San Francisco plans to increase its investment in its public safety infrastructure with a $400 million bond measure introduced Tuesday by Mayor Ed Lee for the June 2014 ballot.
The proposal comes four years after 79 percent of voters approved a similar Earthquake Safety and Emergency Response Bond. It is an extension of a long-term plan to ensure emergency facilities in The City are in healthy condition and can withstand a major earthquake.
The largest single project the bond would fund is the $165 million relocation and construction of a new police traffic facility and crime lab. The traffic facility is currently housed at the Hall of Justice at 850 Bryant St., while the lab, currently located in the Hunters Point shipyard, is slated for demolition to make way for residential development. The two operations would be joined in a new site at 1995 Evans Ave. in Mission Bay.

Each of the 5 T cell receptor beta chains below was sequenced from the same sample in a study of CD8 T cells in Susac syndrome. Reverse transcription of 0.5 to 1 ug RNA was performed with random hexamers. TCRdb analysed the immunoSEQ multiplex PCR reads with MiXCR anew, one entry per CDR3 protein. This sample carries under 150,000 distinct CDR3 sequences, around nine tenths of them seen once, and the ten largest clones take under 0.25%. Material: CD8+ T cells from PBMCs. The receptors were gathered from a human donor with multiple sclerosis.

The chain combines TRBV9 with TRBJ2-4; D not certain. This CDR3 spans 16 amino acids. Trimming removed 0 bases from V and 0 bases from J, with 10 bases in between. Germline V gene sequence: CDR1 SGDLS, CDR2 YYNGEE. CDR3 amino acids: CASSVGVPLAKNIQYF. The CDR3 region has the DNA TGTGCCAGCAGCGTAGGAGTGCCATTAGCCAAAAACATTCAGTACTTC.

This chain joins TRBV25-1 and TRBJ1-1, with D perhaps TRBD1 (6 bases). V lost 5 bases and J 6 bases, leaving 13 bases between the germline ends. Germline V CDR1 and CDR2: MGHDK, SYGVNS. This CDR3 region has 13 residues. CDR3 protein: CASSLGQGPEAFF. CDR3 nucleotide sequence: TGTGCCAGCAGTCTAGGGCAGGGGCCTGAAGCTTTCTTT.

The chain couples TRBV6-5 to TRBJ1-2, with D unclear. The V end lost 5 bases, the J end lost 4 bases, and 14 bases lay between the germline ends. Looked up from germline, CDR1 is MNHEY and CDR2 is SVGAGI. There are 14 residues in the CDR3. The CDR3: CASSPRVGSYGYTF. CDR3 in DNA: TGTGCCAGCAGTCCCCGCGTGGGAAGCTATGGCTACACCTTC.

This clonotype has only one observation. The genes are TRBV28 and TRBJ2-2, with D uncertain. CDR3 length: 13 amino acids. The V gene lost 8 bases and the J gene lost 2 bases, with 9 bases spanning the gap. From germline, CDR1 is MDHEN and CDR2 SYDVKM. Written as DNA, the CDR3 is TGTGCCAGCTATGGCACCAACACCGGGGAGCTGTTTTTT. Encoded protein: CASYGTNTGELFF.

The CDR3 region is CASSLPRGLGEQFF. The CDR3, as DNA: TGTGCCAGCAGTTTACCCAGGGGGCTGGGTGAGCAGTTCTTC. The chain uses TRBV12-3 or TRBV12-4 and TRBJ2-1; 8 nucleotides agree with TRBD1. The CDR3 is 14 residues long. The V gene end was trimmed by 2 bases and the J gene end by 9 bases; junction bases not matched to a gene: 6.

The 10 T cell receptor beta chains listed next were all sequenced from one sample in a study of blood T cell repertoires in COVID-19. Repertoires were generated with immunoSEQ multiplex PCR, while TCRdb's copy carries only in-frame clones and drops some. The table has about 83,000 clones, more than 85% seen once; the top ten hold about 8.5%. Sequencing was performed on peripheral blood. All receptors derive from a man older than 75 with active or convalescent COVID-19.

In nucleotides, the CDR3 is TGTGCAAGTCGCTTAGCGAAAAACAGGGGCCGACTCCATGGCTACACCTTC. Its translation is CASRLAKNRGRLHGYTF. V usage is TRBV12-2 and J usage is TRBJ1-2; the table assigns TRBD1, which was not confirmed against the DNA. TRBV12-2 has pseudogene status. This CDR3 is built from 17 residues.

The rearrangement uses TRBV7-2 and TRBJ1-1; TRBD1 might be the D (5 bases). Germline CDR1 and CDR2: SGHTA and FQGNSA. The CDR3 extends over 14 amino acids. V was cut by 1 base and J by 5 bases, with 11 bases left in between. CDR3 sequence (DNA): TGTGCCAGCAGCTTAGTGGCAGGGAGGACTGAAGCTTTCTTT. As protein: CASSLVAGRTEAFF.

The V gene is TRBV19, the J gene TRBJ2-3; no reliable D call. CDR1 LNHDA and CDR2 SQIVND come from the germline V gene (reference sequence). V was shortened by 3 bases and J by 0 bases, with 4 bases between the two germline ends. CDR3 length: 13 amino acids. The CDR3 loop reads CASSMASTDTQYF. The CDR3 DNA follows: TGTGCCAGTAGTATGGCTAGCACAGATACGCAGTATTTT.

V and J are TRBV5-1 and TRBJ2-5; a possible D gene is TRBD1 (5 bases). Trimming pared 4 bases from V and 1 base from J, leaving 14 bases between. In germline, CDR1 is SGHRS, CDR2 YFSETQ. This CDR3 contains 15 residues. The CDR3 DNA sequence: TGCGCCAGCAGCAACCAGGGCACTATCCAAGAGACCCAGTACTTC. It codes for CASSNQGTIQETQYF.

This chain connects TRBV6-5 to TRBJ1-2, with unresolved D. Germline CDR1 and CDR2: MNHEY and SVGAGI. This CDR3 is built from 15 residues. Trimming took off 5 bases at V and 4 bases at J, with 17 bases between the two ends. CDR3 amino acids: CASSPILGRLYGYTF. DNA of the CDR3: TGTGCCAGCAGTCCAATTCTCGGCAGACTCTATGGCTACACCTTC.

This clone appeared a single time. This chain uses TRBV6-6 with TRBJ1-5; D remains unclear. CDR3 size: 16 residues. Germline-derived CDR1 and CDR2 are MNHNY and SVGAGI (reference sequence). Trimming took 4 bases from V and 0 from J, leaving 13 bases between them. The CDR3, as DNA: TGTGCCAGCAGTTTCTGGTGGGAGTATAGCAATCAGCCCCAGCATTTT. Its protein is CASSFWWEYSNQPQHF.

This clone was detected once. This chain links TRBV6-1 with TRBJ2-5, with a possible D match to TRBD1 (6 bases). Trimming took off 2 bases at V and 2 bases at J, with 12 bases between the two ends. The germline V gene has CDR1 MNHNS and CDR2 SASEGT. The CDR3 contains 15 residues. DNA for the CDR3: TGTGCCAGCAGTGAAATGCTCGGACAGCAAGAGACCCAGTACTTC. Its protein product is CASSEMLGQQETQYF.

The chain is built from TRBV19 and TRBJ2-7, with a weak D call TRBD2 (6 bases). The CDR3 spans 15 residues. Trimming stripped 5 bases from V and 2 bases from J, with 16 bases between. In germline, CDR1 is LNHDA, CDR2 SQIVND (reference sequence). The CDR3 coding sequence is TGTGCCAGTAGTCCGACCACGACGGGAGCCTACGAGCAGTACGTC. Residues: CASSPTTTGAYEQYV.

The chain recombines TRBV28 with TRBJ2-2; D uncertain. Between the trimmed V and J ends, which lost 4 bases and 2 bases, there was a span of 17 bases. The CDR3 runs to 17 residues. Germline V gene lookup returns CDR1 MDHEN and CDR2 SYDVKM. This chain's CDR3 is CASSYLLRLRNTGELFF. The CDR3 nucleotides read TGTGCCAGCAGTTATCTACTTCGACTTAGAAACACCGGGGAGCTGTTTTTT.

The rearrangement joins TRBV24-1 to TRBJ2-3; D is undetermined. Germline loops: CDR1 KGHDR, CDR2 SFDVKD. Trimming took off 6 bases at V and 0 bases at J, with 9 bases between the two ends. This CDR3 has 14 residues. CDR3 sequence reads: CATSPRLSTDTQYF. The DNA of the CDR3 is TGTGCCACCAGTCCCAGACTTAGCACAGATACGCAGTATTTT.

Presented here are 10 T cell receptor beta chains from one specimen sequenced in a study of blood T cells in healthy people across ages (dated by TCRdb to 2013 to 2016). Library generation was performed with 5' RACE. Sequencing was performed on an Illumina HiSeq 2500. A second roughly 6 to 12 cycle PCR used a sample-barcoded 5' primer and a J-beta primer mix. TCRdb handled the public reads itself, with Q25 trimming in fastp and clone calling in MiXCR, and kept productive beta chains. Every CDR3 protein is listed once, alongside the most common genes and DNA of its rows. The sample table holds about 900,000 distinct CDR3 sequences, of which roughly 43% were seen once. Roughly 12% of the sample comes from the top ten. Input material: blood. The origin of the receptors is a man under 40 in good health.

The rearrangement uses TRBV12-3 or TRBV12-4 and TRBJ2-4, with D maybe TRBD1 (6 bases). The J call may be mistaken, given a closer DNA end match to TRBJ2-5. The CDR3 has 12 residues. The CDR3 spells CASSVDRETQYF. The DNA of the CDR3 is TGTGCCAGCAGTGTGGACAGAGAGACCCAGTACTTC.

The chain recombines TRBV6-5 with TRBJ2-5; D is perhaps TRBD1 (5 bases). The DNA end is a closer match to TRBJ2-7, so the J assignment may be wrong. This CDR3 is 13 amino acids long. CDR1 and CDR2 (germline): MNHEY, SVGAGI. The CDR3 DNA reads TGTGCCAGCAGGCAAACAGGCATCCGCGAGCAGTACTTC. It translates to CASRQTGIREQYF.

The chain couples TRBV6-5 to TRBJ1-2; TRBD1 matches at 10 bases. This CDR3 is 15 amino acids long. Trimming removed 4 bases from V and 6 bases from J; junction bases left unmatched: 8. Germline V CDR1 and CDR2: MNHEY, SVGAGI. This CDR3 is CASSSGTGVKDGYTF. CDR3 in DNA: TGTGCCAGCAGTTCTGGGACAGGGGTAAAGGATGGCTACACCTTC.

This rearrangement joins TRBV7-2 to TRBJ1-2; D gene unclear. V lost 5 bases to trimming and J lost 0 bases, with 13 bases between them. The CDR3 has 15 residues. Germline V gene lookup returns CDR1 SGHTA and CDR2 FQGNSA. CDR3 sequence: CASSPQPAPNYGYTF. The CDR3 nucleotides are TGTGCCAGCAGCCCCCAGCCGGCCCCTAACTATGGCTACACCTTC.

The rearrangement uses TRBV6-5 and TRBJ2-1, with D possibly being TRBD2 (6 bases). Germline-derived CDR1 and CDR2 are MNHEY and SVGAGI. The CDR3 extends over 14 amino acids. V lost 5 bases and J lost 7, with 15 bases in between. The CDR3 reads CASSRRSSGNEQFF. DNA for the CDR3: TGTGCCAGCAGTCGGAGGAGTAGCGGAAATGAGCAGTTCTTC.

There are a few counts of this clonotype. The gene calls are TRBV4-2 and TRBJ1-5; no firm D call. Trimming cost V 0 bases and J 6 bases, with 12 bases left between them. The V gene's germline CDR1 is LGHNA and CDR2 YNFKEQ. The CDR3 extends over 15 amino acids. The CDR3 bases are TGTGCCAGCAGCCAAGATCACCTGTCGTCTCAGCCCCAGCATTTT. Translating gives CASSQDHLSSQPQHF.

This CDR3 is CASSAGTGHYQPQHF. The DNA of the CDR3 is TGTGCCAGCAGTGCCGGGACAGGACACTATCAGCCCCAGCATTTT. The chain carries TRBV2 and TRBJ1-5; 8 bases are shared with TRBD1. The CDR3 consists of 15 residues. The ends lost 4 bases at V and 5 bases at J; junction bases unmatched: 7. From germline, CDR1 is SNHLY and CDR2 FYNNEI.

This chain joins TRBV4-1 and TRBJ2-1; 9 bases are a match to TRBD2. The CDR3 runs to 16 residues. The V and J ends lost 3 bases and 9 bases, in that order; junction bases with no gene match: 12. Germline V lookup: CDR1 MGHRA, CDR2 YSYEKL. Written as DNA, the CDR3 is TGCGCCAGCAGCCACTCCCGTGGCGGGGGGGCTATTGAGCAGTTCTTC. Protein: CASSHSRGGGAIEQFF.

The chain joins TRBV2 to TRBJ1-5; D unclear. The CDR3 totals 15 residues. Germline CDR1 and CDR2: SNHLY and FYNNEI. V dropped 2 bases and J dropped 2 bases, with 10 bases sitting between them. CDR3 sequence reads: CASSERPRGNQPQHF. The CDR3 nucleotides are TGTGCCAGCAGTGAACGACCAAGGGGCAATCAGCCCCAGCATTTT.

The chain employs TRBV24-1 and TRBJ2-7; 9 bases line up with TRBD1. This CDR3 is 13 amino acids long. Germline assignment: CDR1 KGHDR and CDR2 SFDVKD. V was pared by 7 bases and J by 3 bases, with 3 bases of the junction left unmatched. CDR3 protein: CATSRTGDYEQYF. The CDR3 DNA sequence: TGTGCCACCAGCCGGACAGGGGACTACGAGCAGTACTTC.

Approximately $70 million of the bond would go toward replacing or making seismic upgrades to neighborhood fire stations, and an additional $70 million would go toward upgrading the Emergency Firefighting Water System.
“The next phase of the Earthquake Safety and Emergency Response program is necessary to continue the critical work required to repair and improve our city’s infrastructure so that we can quickly and effectively respond to a major earthquake or a disaster,” said Lee in a statement. “This bond program will save lives, save money, improve our city’s recovery efforts and create jobs; all without raising property tax rates.”
The bond would be paid for by property taxes, of which 50 percent of the costs can be passed on to tenants, but officials say it will replace existing debt service, keeping the rates flat.Bay Area NewsEarthquake Safety and Emergency Response BondGovernment & PoliticsHall of JusticePoliticspublic safety